May 4, 2012

Starting Seeds

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Five things I've learned from starting garden seeds indoors.

1 - Where you purchase your seeds makes a difference. In the past I have ordered my seeds from the company whose big catalog comes in the mail each spring. Many of these seeds have been genetically modified to produce bigger yields, larger fruit, etc. This all sounds good but these fruits and vegetables aren't as flavorful, and can be harmful to your health. I chose to purchase my seeds from Baker Creek Heirloom Seeds this year. They offer pure, natural, non GMO seeds. You can read more about GMO (genetically modified organisms) here.



2 - It's harder than I thought it would be. This is my 2nd attempt at starting seeds for my garden. You can read about last years attempt here and here. Basically, none of my plants from last year survived once I put them in the ground. I ended up purchasing most of my plants from the nursery.

3 - Don't use popsicle sticks as plant markers. I got a great deal on a huge box of wooden popsicle sticks from Amazon. I used a sharpie to write each plant name on a stick and stuck them in the dirt with the seeds. Several days later, after soaking up the daily watering, the popsicle sticks started growing mold. Next time I will use plastic plant markers. If anyone knows of a fun craft project that uses 1000 popsicle sticks, let me know.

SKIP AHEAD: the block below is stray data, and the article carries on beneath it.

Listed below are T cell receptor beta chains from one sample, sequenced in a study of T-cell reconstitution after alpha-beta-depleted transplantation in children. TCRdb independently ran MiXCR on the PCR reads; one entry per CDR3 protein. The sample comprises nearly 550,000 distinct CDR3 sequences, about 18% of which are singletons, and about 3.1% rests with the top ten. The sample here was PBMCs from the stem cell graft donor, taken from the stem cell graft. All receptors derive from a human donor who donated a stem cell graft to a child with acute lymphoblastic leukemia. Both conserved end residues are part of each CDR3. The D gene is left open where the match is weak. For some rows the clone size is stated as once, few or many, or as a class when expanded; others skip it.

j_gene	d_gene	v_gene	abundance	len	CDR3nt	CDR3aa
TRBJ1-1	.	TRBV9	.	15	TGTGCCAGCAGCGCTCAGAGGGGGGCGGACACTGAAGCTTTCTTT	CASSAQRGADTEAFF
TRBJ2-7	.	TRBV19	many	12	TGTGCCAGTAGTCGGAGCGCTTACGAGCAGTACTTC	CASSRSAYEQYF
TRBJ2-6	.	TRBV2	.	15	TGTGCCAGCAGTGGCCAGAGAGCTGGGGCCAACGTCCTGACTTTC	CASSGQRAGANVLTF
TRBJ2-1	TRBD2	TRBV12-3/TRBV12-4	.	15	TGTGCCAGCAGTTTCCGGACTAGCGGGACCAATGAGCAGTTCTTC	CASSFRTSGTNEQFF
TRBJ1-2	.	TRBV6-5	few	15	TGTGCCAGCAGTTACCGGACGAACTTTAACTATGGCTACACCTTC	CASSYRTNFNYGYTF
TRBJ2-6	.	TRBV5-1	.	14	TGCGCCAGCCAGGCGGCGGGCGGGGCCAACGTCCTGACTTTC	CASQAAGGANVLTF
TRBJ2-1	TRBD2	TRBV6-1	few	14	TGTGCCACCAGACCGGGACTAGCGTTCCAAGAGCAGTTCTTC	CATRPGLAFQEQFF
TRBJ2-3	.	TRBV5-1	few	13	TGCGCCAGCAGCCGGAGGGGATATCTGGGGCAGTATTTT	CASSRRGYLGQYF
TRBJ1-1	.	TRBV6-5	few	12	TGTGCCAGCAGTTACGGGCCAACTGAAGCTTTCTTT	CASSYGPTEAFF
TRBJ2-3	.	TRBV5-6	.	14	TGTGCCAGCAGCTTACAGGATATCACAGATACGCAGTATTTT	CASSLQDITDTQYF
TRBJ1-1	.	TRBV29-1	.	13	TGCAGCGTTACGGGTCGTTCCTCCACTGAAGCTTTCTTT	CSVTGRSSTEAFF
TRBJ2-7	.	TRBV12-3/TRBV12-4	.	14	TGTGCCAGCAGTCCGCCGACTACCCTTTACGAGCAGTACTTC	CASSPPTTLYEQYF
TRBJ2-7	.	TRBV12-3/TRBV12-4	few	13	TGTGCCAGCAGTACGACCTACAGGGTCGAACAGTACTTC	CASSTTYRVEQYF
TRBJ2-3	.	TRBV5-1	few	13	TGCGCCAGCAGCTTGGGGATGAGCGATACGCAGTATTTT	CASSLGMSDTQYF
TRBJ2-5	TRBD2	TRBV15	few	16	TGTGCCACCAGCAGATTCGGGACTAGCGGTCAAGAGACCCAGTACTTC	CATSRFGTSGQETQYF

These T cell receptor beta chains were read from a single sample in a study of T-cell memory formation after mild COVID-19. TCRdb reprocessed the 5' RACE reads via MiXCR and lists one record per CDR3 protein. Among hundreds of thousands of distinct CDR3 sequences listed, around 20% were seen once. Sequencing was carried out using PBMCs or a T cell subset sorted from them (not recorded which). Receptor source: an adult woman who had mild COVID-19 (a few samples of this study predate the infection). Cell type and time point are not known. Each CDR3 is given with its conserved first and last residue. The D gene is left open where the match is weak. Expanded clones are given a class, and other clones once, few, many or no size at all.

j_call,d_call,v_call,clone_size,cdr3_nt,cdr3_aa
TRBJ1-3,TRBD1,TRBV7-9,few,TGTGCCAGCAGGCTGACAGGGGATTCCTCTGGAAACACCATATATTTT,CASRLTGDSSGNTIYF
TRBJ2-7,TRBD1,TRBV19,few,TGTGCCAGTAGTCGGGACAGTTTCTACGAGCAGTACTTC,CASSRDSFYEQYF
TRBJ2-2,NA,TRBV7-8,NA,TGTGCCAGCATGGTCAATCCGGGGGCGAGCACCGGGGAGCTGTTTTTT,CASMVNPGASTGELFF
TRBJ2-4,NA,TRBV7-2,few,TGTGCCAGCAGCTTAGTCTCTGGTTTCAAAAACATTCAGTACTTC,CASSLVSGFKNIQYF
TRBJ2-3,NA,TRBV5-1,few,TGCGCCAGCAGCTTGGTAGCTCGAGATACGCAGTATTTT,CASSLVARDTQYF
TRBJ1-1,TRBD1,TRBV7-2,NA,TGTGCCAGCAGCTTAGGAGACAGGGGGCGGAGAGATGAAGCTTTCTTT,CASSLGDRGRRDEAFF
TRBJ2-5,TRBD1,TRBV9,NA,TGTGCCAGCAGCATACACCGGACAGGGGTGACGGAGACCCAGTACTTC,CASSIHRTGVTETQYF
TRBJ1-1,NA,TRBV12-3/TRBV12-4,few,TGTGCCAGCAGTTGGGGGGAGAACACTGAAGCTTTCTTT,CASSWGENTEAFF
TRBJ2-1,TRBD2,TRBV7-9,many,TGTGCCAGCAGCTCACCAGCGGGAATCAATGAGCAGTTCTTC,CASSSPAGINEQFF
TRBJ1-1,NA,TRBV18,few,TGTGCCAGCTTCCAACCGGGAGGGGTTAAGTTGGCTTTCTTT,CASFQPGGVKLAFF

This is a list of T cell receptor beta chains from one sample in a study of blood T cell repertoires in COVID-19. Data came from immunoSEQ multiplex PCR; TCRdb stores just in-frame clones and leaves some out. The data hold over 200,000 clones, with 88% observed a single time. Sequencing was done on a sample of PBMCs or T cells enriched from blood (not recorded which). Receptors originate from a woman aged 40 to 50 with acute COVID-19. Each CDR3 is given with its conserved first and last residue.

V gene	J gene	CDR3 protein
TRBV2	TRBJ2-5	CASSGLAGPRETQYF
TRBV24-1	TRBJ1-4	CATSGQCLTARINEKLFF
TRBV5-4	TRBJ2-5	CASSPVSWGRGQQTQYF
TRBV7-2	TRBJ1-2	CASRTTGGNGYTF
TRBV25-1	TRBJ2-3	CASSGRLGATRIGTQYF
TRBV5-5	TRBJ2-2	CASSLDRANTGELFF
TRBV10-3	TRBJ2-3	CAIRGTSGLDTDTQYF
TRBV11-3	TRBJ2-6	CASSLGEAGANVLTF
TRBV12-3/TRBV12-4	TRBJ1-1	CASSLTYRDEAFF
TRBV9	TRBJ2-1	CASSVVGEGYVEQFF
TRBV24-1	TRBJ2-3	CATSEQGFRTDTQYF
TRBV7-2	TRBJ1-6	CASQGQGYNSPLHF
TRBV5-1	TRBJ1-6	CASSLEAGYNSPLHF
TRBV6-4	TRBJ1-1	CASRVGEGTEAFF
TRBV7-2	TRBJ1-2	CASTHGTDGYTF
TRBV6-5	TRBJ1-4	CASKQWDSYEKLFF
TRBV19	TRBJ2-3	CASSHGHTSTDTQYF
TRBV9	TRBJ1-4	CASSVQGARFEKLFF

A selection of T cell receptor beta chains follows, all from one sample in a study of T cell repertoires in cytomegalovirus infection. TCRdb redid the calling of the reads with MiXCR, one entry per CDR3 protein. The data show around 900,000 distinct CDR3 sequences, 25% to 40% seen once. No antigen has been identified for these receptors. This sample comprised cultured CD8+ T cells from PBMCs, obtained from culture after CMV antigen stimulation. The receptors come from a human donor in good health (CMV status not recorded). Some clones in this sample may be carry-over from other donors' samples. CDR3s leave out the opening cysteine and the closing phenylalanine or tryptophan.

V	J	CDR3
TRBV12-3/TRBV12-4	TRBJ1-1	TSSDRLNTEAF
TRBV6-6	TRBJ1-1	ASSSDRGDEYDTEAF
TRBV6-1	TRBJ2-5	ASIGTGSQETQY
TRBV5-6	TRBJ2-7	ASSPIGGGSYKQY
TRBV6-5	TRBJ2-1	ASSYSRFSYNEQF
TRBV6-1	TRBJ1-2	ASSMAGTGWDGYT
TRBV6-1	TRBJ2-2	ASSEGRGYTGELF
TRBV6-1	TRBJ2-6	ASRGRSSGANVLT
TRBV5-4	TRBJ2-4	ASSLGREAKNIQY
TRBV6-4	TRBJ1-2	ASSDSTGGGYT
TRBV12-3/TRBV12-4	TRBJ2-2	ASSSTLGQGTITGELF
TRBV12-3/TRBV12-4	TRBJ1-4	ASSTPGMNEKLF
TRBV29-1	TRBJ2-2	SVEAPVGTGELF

4 - Use bigger containers. This is still an experiment from last year when I started my seeds in smaller containers and then lost them when I transplanted them to larger ones after they had sprouted. My idea this year was to start the seeds in larger, deeper containers thus eliminating the need to transplant. This should also allow the root system to develop better.



5 - Plants need light. For the first several weeks after planting my seeds I had them sitting in front of a large, south facing window. Unfortunately, the days were rather cloudy so the seeds didn't get much sunlight. Once I purchased this light system I noticed a difference right away. Instead of long, spindly stems with a few leaves on top, my plants were shorter but had fuller, bigger leaves.



Even with my new approach this year I have lost a few plants. I am hopeful however that I will be able to move several plants outdoors successfully. As I continue to learn and adjust my method I hope each year is more and more successful. Please share any tips you have learned about starting seeds indoors!

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